Henry James’ The Portrait of a Lady presents the reader with a novel that uses literary form in an attempt to frame the life of its female protagonist; the very title – ‘Portrait’ – expresses a double meaning, referring both to the representation of someone’s interior character and also a painting, drawing or engraving of the external body. Art pervades both the structure and narrative of the piece, and how it is presented is integral to our understanding of the novel. Through his writing, James considers contrasting views on aesthetics. On the one hand, he appears to reject the notion that art must serve a didactic purpose, but on the other he refuses to align with the notion of ‘art pour l’art’ in his characterisation of the soulless aesthete Osmond. Moreover, writing when traditional art itself was being challenged by the birth of photography, these artistic anxieties are reflected in James’ experimentation with realism – and its limits – as he tries to capture and distill a character whose self-identity revolves around the resistance against being pinned down. Taken alongside The Author of Beltraffio, a short story which embodies this conflict between didacticism and aestheticism, James presents the view that art should represent life as accurately as possible. Yet in doing so he reveals the limitations of art, affecting the genre, perspective and structure of both The Author of Beltraffio and The Portrait of a Lady. Through his writing, James presents the value of art as lying within the accurate portrayal of reality. In the Portrait of a Lady characters are repeatedly described in relation to works of art, for example, protagonist Isabel is referred to early on in the novel by Ralph as “finer than the finest work of art – than a Greek bas-relief, than a great Titian. Than a Gothic cathedral”. Her beauty emphasized by the use of comparative and superlative “finer” and “finest” in relation to both neo-classical and gothic traditions. Moreover, there is already the suggestion that art is unable to completely capture reality: Isabel cannot be pinned down by any aesthetic piece. Likewise, in The Author of Beltraffio Mark Ambient’s sister is casually described by the anonymous narrator as “made up very well as a Rossetti”, metaphorically suggesting that she embodies the Pre-Raphaelite ideal. Yet while his characters may constantly approach life through constant comparison to art, James is careful to critique the projection of artistic values onto reality. It is suggested in his critical piece The Art of Fiction that “the good health of an art which undertakes so immediately to reproduce life must demand that it is perfectly free”[i], the implication being that bad art is that which projects superficial artistic values and structure onto life as opposed to stemming from life itself. Isabel’s artistic romanticizing of the European landscape and Oswald leaves her blind to his machinations, and it is the narrator’s ignorance towards separating Ambient’s literary art from his domestic life that arguably results in the tragic death of his son. Indeed, both protagonists can be accused of artistic solipsism, a fact which is made explicit in the texts themselves; in the early stages of the novel Isabel is accused of living “too much in a world of your own dreams” and Ambient’s home is described as “a palace of art”. Thus both characters are portrayed as portrayed as projecting mind-dependent aesthetic viewpoints onto mind-independent reality. Ultimately James’ artistic philosophy acts as a critique of elements of 19th century Aestheticism, shown in his works through his characterisation of individuals representative of the movement. In The Portrait of a Lady this is seen most clearly in the presentation of antagonists Osmond and Madame Merle. In an early scene with Isabel, Merle claims that selfhood is outwardly rather than inwardly known, stating the self is “one’s expression of one’s self; and one’s house, one’s furniture, one’s garments, the books one reads, the company one keeps – these things are all expressive”. If one were to take Merle’s philosophy as gospel, then Mark Ambient’s sister in The Author of Beltraffio would truly be the Pre-Raphaelite muse she attempts to emulate. Instead the narrator sees through her external façade revealing her to be a faux-artist, claiming through cutting repetition “she wished to be looked at, she wished to be married, she wished to be thought original.” Moreover, the artistic failure of Osmond can be put down to his inability to see beauty beyond material goods, or what critic Maurizo Ascari argues is his “sphere of immobility”[ii]. Osmond is unable to appreciate anything outside of “static” objects, and while the interior of his house is “telling of arrangements subtly studied and refinements frankly proclaimed” his interior artistic life is equally empty and inanimate. While James may display a critical approach to ‘art for art’s sake’, his portrayal of moral didacticism is equally, if not more, damning: it is Beatrice’s severe Calvinism in The Author of Beltraffio that prevents her from saving her son. As clarified in The Art of Fiction, James rejects the notion that “English Fiction should have a “conscious moral purpose” in favor of an accurate presentation of reality. Yet while James seems to value art which gives priority to an accurate representation of reality, it could be argued that he falls victim to the same romanticization for which he criticizes his characters. Indeed, he frequently uses houses and settings as externalizations of personalities within the novel; for example, Osmond’s house is described as “the house of darkness, the house of dumbness, the house of suffocation”. As a reflection of Osmond’s own controlling persona, Ascari argues that this portrayal “connects the refined Osmond with Gothic villains, turning him into a jailer”[iii]. Moreover, when assessing the realism in the text many critics overlook the supernatural element presented by the ghost of Gardencourt, appearing as “a vague, hovering figure in the vagueness of the room” in the penultimate chapter. Nevertheless, while it may seem as if James undermines his own artistic ethos in his melodrama and presentation of the unreal, the novel’s use of perspective can explain the existence of these artistic elements. Osmond’s home appears a “house of suffocation” precisely because Isabel is projecting her interior life onto the environment, likewise Ambient’s home is described as “a palace of art” because of the narrator’s obsession with the author; the descriptions becoming an exercise in psychology. Rather than losing its realism, through taking the subjective perspectives of his characters and articulating the way they perceive the objective world James is able to use the techniques of gothic and romantic literature without being guilty of artistic solipsism. Good art, to James, is that which presents the “beauty and truth” of the reality of the artist, and likewise “no good novel will ever proceed from a superficial mind.” Following this argument even the use of the ghost is justified within a realist narrative, indeed it is this oscillation between the psychological and the fantastical in The Turn of The Screw that saw to its popularity with psychoanalytical readings in the 20th century. Not only does perspective allow for an exploration of the psychology of the characters, it is also used as a way almost of mimicking art itself, while challenging the extent of mimesis. While The Author of Beltraffio restricts the reader to a first-person perspective, in The Portrait of a Lady James dips in and out of the viewpoint of a range of characters through the use of a third person omniscient narrator. Indeed, the introduction of Osmond can be compared to an initial viewing of a painting: “a gentleman was seated in company with a young girl and two good sisters from a religious house”. The use of the common nouns “girl”, “sisters” and “gentleman” places two of the major characters in seemingly static roles, with the narrator himself claiming that the “small group might have been described by a painter as composing well”. There are times in the novel where it also appears that the titular character is literally posing for a portrait, for example “Isabel walked to the other side of the gallery and stood there showing him her charming back, her light slim figure, the length of her white neck as she bent her head, and the density of her dark braids.” Yet Isabel is shown to consistently evade a completion of her portraiture; crucially the onlooker Warburton cannot see that her eyes are “suffused with tears”. James denies perception of Isabel’s emotions to Warburton, foreshadowing the withdrawal of Isabel’s psychology from the reader during the second half of the novel. As the story progresses perspective plays a more structural role, with the succession of elliptical time jumps the reader is left to piece together key events, such as the marriage of Osmond to Isabel. This manipulation of viewpoints has led some critics, such as Alan Nadel, to consider James’s literature to be proto-cinematic, claiming that “cinema is Jamesian – James is cinematic”[iv]. Certainly, he was writing during the emergence of photography as an artistic medium, challenging the purpose of traditional art which was striving to represent reality; even the artist Delaroche is purposed to have declared that “painting is dead”[v]. For an author concerned with art and literature as the presentation of reality – in The Author of Beltraffio Mark Ambient declares “I want to be truer than I’ve ever been … I want to give the impression of life itself” – James was wary of photography. He accused it of being “temporary”, criticizing early photographer Mathew Brady, stating that the medium “tells you everything except the very thing you want to know.”[vi] Critic Edward L. Schwarzschild points out that James saw photography, despite its mimesis, as “shallow, superficial, merely “lifelike,” while the creations of such Europeans as Goethe and Velazquez are ‘life itself’,”[vii] placing both literature and art above that of photography. While James may have espoused a prejudice towards an art form that was still in its infancy, the nature of photography as temporary has been reiterated even by later photographers, with Susan Sontag declaring “life is a movie. Death is a photograph”[viii]. This anxiety towards photography as a representation of a singular, finite moment – a symbolic death – is akin to the anxiety Isabel has, at least in the first half of the novel, towards being intellectually confined and made into a static object. Thus, we can see the withdrawal of Isabel’s perspective in the middle as providing the reader with a symbolic death. We are only provided snapshots as Osmond exerts more control over her personality: “this lady’s intelligence was to be a silver plate, not an earthen one—a plate that he might heap up with ripe fruits, to which it would give a decorative value”. Thus, her portrait becomes more like that of a photograph, an instant, static “lifelike” moment in time. It is only when Isabel begins to question the intentions of her husband that the reader is invited back into her interior life. It could be argued that from this perspective, the open ending is Isabel’s last act of evasion; she refuses to be distilled into any form of portraiture, neither that of a painting or photograph, and this is reflected in the breaking of literary conventions.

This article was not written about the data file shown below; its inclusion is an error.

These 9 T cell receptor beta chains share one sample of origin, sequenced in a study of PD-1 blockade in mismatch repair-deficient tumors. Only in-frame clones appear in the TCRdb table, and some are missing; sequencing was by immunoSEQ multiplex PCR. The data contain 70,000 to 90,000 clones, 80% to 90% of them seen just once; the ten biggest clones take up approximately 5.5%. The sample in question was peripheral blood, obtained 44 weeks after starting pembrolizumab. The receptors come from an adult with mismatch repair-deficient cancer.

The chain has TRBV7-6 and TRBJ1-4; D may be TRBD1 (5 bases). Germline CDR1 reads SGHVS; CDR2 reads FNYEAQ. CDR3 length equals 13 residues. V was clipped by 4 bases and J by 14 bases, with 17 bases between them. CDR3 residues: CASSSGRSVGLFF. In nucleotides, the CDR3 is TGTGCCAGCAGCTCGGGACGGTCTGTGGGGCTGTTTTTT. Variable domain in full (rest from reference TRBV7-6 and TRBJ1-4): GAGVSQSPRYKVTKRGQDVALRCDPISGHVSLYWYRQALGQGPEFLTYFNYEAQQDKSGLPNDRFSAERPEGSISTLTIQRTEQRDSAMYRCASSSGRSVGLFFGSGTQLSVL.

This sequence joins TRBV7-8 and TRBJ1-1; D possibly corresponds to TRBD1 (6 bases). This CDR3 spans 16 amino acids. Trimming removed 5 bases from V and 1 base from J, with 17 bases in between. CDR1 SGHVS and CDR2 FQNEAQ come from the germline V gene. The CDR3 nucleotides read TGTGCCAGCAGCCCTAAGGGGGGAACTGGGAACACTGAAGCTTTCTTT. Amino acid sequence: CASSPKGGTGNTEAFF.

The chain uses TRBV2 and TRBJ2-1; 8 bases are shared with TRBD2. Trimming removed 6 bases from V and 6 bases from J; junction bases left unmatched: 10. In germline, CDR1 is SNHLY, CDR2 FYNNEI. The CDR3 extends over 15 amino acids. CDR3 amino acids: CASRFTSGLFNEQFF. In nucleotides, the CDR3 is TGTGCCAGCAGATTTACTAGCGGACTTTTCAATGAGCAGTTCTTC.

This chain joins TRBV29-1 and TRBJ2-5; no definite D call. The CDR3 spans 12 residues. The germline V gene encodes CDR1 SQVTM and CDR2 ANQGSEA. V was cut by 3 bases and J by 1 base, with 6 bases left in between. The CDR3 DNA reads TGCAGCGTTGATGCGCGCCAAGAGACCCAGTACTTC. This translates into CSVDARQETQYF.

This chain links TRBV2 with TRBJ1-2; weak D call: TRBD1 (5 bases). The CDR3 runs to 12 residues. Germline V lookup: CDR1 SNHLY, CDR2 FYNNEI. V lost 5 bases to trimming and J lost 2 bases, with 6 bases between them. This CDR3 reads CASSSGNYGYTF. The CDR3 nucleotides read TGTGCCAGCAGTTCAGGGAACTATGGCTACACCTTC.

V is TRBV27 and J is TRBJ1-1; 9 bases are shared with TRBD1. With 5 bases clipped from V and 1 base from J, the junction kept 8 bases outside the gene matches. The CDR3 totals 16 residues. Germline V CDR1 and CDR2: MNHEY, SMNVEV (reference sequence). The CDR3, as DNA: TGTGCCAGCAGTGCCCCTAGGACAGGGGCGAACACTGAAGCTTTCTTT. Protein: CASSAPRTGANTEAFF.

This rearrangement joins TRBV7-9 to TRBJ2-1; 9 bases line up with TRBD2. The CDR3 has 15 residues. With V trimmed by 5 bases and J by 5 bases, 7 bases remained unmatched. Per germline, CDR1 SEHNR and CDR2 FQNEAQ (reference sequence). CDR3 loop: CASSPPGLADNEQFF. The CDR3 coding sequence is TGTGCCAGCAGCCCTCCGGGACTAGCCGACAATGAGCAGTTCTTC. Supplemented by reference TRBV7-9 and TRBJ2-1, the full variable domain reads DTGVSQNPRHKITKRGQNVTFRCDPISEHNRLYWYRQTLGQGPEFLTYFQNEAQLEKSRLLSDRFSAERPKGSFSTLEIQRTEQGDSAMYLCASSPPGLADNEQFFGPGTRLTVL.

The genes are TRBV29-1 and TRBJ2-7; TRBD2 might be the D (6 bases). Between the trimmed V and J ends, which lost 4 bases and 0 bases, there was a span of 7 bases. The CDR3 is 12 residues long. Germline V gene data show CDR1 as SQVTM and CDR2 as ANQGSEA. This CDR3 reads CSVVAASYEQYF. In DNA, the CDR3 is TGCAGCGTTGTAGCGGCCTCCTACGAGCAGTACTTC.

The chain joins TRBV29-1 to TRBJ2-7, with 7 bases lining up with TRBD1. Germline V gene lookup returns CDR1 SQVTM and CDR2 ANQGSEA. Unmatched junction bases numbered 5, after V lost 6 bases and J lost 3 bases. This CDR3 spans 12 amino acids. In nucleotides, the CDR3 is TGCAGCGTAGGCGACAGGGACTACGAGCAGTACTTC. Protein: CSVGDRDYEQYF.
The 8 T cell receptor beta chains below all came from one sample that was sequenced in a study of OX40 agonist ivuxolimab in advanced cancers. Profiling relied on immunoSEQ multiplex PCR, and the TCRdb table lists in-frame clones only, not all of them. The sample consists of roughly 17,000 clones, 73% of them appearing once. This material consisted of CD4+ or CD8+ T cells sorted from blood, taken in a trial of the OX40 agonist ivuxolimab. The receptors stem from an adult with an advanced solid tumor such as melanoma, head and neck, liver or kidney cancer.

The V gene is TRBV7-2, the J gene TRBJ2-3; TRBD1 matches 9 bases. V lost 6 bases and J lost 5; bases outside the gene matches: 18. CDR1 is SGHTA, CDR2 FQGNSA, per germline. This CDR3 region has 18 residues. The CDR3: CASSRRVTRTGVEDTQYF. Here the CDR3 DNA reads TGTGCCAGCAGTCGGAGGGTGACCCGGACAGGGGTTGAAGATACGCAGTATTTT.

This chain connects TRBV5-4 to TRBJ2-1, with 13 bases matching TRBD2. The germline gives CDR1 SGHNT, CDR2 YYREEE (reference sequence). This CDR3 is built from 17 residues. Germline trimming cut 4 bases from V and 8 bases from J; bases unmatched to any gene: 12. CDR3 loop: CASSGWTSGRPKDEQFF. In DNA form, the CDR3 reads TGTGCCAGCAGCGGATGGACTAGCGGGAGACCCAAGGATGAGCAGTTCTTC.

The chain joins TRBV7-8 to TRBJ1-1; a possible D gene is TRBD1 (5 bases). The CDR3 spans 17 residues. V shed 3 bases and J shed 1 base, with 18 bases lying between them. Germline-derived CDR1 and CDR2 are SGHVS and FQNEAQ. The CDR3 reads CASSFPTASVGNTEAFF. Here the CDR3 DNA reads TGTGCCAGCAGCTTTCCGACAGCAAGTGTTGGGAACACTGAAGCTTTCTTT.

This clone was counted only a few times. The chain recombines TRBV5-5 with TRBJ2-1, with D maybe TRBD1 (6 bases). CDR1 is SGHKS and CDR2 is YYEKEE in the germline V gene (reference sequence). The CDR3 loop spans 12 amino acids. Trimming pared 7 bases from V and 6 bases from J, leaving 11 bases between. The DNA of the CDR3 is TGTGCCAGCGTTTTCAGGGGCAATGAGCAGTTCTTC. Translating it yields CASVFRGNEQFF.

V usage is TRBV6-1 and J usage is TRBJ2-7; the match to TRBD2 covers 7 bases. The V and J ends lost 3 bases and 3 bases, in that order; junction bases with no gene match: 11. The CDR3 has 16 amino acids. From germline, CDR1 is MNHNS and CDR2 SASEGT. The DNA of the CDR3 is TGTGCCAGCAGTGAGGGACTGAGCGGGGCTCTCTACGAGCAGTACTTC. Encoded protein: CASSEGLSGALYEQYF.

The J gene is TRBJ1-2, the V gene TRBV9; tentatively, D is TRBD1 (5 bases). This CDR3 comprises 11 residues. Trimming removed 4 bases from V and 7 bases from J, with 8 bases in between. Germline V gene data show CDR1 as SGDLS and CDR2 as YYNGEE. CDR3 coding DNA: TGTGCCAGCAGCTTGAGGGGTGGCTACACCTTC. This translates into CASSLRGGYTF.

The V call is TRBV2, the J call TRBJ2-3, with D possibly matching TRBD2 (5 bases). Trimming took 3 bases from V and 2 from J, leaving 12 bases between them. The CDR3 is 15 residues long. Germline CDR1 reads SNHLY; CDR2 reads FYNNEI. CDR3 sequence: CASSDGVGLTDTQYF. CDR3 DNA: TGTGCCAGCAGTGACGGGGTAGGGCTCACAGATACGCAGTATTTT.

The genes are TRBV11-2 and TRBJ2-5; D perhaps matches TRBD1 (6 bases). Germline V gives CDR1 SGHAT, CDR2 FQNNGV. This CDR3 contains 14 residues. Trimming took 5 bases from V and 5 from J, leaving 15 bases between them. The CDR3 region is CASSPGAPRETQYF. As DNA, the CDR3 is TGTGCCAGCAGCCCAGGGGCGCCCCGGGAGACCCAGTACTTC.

Henry James presents a conflicted view of art, critiquing both moral didacticism and the Aesthetic Movement in his short story The Author of Beltraffio in favor of a realistic portrayal of reality to reveal truths of beauty and knowledge. This attempt at portraying life as accurately as possible is reflected in the psychological realism of his novel The Portrait of a Lady. Through accurately representing reality as it appears to the perceiver, James pushes the limits of realism, and at times appears to cross into romantic and gothic territory. Moreover, the birth of photography and its apparent ability to capture and confine the external world in mimetic form reflects and arguably feeds into the narrative of the novel which concerns the attempted portrait of a protagonist who wishes to evade this very confinement. As a result of this paradox, James subverts a typical literary structure in providing the reader with an open ending, an act that he knew would be the “obvious criticism”[ix] of the piece. Thus, through applying a conception of art and aesthetic values to his work, Henry James questions how accurately reality can be represented through literature, a question that would continue to be explored in modernism and 20th century.